A Question We Must Consider.
The people of the United States are now experiencing a foretaste of what is to come "after the war." We can scarcely take up a paper from any portion of the country which is not lade with accounts of outrages upon citizens, perpetrated by furloughed soldiers — some of them of a very aggregated and serious character. Thoughtful men have all along perceived the evil that would inevitably attend the disbanding of our immense army, and it will not be difficult for any one to form some idea of what we shall have to encounter when the army shall be relieved from duty in the south, if the return of a few regiments is the signal for such universal turbulence. These are questions which it becomes us to meet and consider with the gravity demanded by the occasion. They affect all alike, and should be pondered over as purely a social problem, which it is. No one will imagine that we are charging the United States soldiers as a class, with being a body of riotous bandits, given to a ruthless thirst for blood and indiscriminate pillage; but there is an element of this kind in the army already so large, and constantly increasing, that it can only be regarded with alarm, as the time draws nearer when it shall be let loose upon community, and the civil authorities shall be the only power to which the people may look for protection. Springfield has been thrown into a high state of anxiety, simply by the presence of a score or two of these lawless spirits; the sanctity of private dwellings has been violated, and respectable ladies are fearful of venturing out of doors, even in the day time. Now, we have the controlling influence of the provost guard to quiet these disturbers of the peace. But what if our city contained a thousand of those defiant law-breakers, and we had no provost guard to enforce military orders?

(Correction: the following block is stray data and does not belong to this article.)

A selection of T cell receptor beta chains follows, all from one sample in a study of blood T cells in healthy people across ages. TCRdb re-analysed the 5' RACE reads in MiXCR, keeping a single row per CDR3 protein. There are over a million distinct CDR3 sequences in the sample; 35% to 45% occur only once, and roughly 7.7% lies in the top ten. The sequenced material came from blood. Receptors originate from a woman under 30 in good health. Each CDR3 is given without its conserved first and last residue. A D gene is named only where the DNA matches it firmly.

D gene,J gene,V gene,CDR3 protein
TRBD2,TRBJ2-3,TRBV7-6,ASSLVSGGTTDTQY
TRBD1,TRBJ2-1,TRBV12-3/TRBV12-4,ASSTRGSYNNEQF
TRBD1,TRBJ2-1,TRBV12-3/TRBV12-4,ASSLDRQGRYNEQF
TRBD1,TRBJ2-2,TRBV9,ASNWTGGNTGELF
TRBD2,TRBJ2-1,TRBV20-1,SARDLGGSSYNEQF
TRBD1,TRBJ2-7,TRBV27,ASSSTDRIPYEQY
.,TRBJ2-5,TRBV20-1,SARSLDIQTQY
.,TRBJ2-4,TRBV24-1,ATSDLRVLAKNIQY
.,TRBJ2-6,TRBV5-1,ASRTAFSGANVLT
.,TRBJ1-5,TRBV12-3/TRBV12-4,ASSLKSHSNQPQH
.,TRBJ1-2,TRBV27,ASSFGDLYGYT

In the face of this prospect, when all classes of community are threatened with the gravest possible evils upon the return of a large number of men whose naturally vicious dispositions shall be rendered more desperate and reckless by their three or four years campaigning, and their sudden release from the only restraint they have felt for so long, it would be considered incredible, were it not so palpable to all, that there are to be found newspapers and individuals actually doing all in their power to stimulate and encourage acts of violence on the part of the soldiers. True, they endeavor to direct these atrocities only towards members of a particular party, and resort to the most infamous falsehoods and calumnies to effect this object, but their experience should tell them that the chalice they are endeavoring to press to the lips of others shall be turned to their own. The people, whatever their political belief or action, have nothing to fear from soldiers who still have home ties and home interests to make them good and orderly citizens upon their return; but the experience of every nation has been, that at the close of a great war, an immense number of desperadoes, without friends, without kindred and without social ties of any kind are let loose upon communities, and that one of the most difficult problems they have to encounter, is how these turbulent men shall be regulated and kept within bounds. This is the problem we shall have to solve; and it is not an hour too soon to accustom ourselves to the proposition it embodies.